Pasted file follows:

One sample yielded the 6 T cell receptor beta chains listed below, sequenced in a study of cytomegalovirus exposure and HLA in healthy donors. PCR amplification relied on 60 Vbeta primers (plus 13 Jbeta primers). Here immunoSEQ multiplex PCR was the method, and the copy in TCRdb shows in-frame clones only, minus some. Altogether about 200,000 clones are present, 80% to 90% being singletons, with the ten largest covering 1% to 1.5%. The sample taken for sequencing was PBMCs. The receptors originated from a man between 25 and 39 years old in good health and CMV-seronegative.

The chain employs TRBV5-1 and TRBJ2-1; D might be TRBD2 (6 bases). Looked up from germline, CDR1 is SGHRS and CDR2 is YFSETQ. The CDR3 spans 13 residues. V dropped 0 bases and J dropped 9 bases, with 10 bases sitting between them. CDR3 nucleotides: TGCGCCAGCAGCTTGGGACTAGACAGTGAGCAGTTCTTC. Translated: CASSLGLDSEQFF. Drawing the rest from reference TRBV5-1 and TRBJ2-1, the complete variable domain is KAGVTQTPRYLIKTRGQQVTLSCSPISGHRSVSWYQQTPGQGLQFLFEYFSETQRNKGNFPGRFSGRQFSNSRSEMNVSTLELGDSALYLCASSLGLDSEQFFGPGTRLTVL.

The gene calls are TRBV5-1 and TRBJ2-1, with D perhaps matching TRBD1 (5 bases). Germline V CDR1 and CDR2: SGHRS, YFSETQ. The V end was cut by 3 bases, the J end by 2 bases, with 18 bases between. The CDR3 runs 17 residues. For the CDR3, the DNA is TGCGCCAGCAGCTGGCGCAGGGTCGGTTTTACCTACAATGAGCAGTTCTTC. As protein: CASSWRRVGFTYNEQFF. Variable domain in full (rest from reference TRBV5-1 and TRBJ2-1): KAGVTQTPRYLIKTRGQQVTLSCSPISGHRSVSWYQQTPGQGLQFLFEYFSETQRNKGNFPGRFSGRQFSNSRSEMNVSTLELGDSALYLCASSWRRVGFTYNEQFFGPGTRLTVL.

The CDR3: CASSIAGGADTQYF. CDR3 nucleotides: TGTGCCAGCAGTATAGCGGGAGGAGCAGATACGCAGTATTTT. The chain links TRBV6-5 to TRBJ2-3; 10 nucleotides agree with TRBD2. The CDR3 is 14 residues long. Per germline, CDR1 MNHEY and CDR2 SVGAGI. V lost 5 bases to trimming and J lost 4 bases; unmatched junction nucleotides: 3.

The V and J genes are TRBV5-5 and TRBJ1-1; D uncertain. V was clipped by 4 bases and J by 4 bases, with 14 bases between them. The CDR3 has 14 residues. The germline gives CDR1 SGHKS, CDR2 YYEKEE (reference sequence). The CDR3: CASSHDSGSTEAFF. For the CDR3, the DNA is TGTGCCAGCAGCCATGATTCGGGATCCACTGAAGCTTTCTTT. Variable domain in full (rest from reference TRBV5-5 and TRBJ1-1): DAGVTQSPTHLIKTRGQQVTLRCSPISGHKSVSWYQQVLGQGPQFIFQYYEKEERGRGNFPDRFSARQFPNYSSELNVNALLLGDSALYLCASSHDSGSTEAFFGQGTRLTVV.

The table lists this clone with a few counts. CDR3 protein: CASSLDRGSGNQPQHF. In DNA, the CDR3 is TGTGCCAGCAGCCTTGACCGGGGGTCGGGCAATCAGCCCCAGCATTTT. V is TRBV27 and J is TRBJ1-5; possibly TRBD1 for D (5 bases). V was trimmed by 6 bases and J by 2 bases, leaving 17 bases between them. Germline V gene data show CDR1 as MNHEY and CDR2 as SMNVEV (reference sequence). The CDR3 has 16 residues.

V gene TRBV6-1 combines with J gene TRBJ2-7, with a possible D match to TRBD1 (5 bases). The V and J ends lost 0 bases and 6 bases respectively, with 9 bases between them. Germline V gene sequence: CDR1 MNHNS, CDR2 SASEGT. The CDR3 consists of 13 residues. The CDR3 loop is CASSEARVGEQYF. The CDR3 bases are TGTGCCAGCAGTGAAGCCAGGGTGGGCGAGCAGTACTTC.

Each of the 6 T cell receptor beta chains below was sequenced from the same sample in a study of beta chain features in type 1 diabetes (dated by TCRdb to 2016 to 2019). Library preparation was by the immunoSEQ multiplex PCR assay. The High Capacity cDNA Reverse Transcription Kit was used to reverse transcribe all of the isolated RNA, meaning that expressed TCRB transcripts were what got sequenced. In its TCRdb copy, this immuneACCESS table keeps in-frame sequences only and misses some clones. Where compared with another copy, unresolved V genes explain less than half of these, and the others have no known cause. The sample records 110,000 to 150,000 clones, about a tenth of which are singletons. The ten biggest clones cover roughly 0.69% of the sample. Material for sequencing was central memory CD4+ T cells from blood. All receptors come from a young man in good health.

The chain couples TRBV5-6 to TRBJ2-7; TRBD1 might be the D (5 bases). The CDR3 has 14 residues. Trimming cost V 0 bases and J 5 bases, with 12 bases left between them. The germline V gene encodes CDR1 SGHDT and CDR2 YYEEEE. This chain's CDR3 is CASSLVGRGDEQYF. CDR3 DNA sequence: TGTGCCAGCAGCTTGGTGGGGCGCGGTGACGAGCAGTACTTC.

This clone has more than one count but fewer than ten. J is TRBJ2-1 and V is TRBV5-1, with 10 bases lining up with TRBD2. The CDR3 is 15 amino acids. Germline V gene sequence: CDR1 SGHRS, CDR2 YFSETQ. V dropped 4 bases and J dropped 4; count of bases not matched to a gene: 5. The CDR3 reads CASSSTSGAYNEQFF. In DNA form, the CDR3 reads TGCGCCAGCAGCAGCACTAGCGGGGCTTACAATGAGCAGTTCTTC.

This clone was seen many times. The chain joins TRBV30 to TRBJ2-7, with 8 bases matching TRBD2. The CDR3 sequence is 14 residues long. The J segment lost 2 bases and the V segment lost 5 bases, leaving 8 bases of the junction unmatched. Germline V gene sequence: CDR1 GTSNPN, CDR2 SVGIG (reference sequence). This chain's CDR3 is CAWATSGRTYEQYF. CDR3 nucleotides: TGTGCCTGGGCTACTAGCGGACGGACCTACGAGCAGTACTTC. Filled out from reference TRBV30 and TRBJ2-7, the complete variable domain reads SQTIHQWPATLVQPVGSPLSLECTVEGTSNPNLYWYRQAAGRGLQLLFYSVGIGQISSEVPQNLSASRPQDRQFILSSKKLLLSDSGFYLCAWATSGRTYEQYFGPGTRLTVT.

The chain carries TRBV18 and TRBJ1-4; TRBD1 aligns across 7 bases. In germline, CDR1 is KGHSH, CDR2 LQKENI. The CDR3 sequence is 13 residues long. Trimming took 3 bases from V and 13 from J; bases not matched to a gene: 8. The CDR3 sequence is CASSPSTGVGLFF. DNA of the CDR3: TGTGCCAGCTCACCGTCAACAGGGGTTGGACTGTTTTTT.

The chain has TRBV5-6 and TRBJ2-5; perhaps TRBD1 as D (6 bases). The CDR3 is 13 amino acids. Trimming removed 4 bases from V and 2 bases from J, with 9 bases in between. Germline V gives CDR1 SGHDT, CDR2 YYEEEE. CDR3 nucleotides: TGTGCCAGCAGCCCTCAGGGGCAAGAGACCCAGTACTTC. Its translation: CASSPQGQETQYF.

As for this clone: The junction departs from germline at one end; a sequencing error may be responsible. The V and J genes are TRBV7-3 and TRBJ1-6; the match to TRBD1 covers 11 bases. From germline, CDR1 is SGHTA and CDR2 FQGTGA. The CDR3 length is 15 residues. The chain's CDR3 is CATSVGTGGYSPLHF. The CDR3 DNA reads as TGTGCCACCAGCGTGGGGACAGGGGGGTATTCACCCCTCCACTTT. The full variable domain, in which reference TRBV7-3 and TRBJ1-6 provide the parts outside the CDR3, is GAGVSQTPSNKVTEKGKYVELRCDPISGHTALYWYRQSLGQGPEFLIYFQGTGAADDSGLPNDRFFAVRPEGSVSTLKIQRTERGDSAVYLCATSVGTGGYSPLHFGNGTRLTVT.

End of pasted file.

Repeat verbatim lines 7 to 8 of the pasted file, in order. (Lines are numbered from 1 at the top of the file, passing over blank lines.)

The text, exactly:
V gene TRBV6-1 combines with J gene TRBJ2-7, with a possible D match to TRBD1 (5 bases). The V and J ends lost 0 bases and 6 bases respectively, with 9 bases between them. Germline V gene sequence: CDR1 MNHNS, CDR2 SASEGT. The CDR3 consists of 13 residues. The CDR3 loop is CASSEARVGEQYF. The CDR3 bases are TGTGCCAGCAGTGAAGCCAGGGTGGGCGAGCAGTACTTC.

Each of the 6 T cell receptor beta chains below was sequenced from the same sample in a study of beta chain features in type 1 diabetes (dated by TCRdb to 2016 to 2019). Library preparation was by the immunoSEQ multiplex PCR assay. The High Capacity cDNA Reverse Transcription Kit was used to reverse transcribe all of the isolated RNA, meaning that expressed TCRB transcripts were what got sequenced. In its TCRdb copy, this immuneACCESS table keeps in-frame sequences only and misses some clones. Where compared with another copy, unresolved V genes explain less than half of these, and the others have no known cause. The sample records 110,000 to 150,000 clones, about a tenth of which are singletons. The ten biggest clones cover roughly 0.69% of the sample. Material for sequencing was central memory CD4+ T cells from blood. All receptors come from a young man in good health.